In the last few years, developers and product manufacturers in the video game realm have forayed into the accessibility market. Last year Microsoft released an Adaptive Controller for their Xbox One, to some success, and much praise. It was the first viable attempt at opening video games up to the less fortunate in this console generation, or at least, it had the most impact. It takes real courage for a company to invest in something that they know only a handful of people will use, and won’t necessarily be a money-maker. I respect that.
343 Industries and Riot, the developers of Halo and League of Legends, respectively, have teamed up with a non-profit organization, Limbitless Solutions. Their partnership is a means to create affordable prosthetic limbs based on the two franchises, which they will then give to children in need as a way to allow them to “express themselves and change the prism through which they’re perceived.” Already known for having the “real” Iron Man (Robert Downey Jr.) deliver a movie-accurate prosthetic arm to a young gentleman, the company is now creating limbs based on popular characters from League of Legends and Master Chief himself.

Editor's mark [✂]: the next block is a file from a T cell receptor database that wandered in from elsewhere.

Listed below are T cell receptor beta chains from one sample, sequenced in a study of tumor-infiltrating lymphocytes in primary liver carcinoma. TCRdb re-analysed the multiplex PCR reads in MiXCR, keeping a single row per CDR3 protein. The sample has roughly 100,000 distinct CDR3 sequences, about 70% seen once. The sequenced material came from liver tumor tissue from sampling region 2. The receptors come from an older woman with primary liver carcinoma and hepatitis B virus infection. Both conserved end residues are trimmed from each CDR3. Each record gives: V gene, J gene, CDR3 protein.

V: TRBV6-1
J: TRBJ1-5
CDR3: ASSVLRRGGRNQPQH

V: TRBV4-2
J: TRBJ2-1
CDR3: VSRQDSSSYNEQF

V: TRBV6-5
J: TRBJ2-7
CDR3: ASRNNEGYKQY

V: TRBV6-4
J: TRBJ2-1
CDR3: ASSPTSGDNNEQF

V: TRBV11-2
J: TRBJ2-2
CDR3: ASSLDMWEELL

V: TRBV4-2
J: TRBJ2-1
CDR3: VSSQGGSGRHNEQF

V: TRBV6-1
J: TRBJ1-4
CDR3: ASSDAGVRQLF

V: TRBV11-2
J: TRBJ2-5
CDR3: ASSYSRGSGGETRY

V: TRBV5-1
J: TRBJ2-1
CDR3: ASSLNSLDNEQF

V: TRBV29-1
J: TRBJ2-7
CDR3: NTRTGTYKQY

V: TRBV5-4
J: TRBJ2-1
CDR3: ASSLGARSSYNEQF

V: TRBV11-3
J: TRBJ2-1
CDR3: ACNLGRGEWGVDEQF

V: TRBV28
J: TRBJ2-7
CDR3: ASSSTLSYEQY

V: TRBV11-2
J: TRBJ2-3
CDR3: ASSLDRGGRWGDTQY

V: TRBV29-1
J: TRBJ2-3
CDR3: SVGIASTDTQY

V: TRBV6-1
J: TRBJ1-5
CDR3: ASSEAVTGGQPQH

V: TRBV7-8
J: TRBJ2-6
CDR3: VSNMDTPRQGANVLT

As stated by the 343 Industries, their goal is to “inspire heroes and deliver wonder” even when those “opportunities… present themselves outside the scope of game code, cutscene scripts, or sandbox balancing“. Using the 3-D printer, Limbitless can create arms that are “fully-functional…capable of gripping objects, and various gestures…at a fraction of the cost of other prosthetic limbs“, and then deliver them to the children for free. Now, with their combined efforts, those children can have a fully-articulate limb based on the design of Master Chief’s Mk. VI armor or what they deemed a “‘multiplayer’ variant of the Mjolnir-inspired and personalized prosthetic, allowing a wide range of color customization to create a Spartan style as unique and heroic as the recipients themselves“.
And the children won’t have to wait long– according to the companies, these limbs will be available early 2019.